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Taken from “History Of Kerala”. Written, In The Form Of Notes On Vlsscher’s Letters From Malabar, [archive.org] …The year 1720 passed quietl...

Attingal Revolt (1721)


Taken from “History Of Kerala”.
Written, In The Form Of
Notes On Vlsscher’s Letters From Malabar, [archive.org]
…The year 1720 passed quietly. Force having proved unavailing, the Attingal people dissembled their anger, and waited for an opportunity to revenge themselves. So well was the popular feeling against the English concealed, that Cowse, with his long experience and knowledge of the language, had no suspicions.
“There had been an old custom, since the establishment of the factory, of giving presents yearly to the Rani, in the name of the Company ; but, for some years, the practice had fallen into abeyance. Gyfford, wishing to ingratiate himself with the authorities, resolved on reviving the custom, and, to do so in the most ceremonious way, by going himself with the presents for seven years. Accordingly, on the 11th April 1721, accompanied by all the merchants and factors, and taking all his best men, about one hundred and twenty in number, and the same number of coolies, Gyfford started for Attingal, four miles up the river. Here they were received by an enormous crowd of people, who gave them a friendly reception. The details of what followed are imperfectly recorded, and much is left to conjecture ; but Gyfford’s foolish overconfidence is sufficiently apparent. In spite of their brave display,his men carried no ammunition. Pula Venjamutta was not to be seen. They were told he was drunk, and they must wait, till he was fit to receive them. He was apparently playing a double part, but the blame for what followed was afterwards laid on his rival, Puia Cadamon Pillay. Cowse’s suspicions were aroused, and he advised an immediate return to Anjengo, but Gyfford refused to take the advice. He is said to have struck Cowse, and to have threatened him with imprisonment. The Rani also sent a message, advising a return to Anjengo. It was getting late, and, to extricate himself from the crowd, Gyfford allowed the whole party to be inveigled into a small enclosure. To show his good-will to the crowd, he ordered his men to fire a salvo, and then he found that the ammunition carried by the coolies had been secured, and they were defenseless. In this hopeless position, he managed to entrust a letter addressed to the storekeeper at Anjengo, to the hands of a friendly native. It reached Anjengo at one o’clock next day, and ran as follows :—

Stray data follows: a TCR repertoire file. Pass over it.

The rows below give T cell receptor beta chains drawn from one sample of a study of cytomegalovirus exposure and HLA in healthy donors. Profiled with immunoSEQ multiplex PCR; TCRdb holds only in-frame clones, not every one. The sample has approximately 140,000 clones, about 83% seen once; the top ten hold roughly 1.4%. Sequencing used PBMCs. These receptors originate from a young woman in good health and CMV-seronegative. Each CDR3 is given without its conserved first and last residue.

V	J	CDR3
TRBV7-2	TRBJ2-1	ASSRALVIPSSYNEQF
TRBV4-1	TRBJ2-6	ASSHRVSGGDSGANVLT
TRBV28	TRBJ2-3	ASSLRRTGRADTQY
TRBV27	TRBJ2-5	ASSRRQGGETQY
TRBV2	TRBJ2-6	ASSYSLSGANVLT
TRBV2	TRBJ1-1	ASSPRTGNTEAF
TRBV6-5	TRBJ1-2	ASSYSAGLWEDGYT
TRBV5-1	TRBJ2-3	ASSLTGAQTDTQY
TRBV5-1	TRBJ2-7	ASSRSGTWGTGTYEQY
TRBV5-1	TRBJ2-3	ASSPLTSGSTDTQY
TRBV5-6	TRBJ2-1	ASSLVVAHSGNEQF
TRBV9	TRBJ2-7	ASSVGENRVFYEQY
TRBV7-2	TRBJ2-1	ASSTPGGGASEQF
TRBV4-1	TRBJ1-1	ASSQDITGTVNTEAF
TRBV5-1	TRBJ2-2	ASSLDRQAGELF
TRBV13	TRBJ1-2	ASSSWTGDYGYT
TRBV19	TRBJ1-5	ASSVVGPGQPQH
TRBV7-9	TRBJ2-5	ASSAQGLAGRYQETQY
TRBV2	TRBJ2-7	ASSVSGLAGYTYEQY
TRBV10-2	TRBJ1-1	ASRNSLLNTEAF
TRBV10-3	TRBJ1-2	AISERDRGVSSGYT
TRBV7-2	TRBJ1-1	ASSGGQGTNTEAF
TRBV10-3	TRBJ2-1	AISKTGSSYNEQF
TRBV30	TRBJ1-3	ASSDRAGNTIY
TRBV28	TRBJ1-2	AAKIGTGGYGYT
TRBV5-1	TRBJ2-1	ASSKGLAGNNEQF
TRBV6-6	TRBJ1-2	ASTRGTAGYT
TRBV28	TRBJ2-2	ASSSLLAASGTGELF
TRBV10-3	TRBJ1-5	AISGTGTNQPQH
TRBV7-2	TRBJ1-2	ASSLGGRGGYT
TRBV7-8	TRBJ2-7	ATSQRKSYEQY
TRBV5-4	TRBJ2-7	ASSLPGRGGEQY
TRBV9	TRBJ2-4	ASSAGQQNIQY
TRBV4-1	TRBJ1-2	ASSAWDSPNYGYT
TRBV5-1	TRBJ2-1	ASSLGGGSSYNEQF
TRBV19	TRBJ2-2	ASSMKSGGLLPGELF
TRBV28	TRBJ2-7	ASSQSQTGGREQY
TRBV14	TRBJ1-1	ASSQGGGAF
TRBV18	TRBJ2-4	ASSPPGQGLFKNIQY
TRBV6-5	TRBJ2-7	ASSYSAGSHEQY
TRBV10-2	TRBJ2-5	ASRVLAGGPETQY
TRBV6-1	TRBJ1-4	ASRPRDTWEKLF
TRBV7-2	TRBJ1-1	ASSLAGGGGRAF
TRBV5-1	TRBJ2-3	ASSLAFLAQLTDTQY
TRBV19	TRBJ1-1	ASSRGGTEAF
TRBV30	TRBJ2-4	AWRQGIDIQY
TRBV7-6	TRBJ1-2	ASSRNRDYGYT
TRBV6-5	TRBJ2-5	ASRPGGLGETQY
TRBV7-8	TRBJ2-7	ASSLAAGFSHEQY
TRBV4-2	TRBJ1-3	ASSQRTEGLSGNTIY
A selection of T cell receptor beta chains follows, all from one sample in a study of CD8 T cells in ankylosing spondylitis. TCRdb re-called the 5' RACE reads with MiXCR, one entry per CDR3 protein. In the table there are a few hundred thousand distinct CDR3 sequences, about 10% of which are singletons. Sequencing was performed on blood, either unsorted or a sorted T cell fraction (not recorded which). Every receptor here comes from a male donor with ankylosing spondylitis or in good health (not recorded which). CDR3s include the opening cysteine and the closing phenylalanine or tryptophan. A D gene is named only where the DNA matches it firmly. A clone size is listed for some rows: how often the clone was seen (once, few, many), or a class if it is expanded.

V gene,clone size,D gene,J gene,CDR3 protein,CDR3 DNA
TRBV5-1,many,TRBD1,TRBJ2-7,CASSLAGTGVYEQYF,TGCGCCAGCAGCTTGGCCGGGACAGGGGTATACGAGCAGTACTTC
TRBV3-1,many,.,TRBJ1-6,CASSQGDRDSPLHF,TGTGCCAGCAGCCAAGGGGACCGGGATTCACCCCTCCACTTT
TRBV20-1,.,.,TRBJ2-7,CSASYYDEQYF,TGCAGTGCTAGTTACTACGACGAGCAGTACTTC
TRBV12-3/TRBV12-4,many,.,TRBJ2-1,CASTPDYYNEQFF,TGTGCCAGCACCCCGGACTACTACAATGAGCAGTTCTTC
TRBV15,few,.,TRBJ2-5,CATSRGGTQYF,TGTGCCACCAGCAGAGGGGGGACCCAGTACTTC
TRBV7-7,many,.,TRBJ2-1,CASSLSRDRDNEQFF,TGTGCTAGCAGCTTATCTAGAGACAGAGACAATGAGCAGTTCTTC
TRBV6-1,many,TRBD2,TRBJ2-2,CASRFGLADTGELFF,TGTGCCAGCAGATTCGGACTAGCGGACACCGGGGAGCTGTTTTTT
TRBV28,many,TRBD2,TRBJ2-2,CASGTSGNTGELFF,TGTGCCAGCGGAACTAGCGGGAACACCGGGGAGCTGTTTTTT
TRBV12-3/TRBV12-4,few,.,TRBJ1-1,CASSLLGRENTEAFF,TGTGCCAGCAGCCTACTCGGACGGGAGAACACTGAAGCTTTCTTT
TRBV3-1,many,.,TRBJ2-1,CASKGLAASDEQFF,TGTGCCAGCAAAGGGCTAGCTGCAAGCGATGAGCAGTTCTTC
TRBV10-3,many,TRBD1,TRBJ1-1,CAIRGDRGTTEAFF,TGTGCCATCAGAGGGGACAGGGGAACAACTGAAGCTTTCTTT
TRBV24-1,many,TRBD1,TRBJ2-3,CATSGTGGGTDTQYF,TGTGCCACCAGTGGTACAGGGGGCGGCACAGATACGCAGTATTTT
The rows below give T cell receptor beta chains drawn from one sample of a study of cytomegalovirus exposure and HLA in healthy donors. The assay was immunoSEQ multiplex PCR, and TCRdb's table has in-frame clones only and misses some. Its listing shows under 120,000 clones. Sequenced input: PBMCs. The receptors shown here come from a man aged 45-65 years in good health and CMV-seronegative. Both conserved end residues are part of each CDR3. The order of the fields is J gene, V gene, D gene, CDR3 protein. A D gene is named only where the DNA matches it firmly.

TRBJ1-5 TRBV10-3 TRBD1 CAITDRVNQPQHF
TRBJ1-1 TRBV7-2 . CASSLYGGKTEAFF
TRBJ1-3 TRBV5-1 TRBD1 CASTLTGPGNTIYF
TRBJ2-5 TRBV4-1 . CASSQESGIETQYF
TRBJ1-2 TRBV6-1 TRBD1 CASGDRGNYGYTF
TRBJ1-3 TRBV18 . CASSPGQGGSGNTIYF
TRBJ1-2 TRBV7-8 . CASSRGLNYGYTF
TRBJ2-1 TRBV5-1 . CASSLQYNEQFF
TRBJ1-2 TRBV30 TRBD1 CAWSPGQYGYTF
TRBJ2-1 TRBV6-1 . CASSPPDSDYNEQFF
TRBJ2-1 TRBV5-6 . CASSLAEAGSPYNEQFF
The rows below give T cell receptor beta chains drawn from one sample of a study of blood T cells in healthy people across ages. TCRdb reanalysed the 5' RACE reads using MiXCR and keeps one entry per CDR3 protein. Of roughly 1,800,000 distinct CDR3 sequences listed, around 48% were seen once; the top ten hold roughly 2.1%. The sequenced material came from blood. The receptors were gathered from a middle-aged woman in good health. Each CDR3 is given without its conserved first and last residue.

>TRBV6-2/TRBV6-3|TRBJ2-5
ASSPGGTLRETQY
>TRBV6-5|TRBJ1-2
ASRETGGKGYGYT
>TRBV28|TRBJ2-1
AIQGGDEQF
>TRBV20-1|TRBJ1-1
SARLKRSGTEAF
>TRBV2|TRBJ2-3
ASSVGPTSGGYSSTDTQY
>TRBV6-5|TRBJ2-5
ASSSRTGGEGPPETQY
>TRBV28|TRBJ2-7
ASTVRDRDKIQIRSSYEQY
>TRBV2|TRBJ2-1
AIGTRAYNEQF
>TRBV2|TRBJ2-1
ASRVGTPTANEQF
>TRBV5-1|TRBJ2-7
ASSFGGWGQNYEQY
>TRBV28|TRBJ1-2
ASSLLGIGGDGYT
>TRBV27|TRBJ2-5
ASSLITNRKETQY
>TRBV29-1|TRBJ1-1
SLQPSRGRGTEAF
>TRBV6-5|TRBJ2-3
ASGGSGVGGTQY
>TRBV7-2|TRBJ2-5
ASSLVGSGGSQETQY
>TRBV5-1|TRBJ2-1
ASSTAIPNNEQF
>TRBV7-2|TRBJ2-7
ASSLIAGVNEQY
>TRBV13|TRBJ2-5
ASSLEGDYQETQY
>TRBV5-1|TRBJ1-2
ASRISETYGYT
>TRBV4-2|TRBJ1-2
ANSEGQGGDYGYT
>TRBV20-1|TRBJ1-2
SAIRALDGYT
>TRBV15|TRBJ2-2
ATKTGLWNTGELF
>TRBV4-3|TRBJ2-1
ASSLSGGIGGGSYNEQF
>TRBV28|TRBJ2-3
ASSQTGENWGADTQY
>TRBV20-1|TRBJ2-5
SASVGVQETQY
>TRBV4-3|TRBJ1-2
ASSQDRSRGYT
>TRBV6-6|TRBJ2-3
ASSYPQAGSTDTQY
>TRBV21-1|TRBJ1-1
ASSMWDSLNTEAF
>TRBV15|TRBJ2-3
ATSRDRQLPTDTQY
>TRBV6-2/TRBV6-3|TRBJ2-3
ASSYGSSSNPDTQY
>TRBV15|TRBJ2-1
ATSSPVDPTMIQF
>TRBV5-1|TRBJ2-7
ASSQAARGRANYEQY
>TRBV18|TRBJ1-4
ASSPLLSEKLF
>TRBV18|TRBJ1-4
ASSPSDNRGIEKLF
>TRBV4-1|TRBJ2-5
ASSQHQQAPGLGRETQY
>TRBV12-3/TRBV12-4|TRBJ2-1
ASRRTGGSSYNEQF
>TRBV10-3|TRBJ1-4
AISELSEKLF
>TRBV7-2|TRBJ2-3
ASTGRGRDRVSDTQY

‘Captain Sewell, we are treacherously dealt with
here; therefore keep a very good look-out of any designs on you. Have a look to your two trankers. We hope to be with you to-night. Take care and don’t frighten the women ; we are in no great danger. Give the bearer a chequeen.
But none of the English were to see Anjengo again. That night or the next morning, a sudden attack was made, the crowd surged in on the soldiers, overwhelmed them, and cut them to pieces. The principal English were seized and reserved for a more cruel death. In the confusion, Cowse, who was a favourite among the natives, managed to disguise himself, got through the crowd, and sought to reach Anjengo by a little-frequented path. By bad luck, he was overtaken by a Mahomedan merchant who owed him money. Cowse offered to acquit him of the debt, but to no purpose. He was mercilessly killed, and thus the debt was settled. ‘Stone dead hath no fellow,’ as the chronicler of his death says. The rest of the English were tortured to death, Gyfford and the interpreter being reserved for the worst barbarities. Ignatio Malheiros was gradually dismembered, while Gyfford had his tongue torn out, was nailed to a log of wood, and sent floating down the river.
“It is easy to picture to one’s self the consternation in Anjengo on that 12th of April, when, soon aftermidday, Gyfford’s hasty note was received, and the same evening, when a score of wounded men (topasses) straggled in to confirm the worst fears ; ‘all miserably wounded, some with 12 or 13 cutts and arrows in their bodyes to a lower number, but none without any.’…

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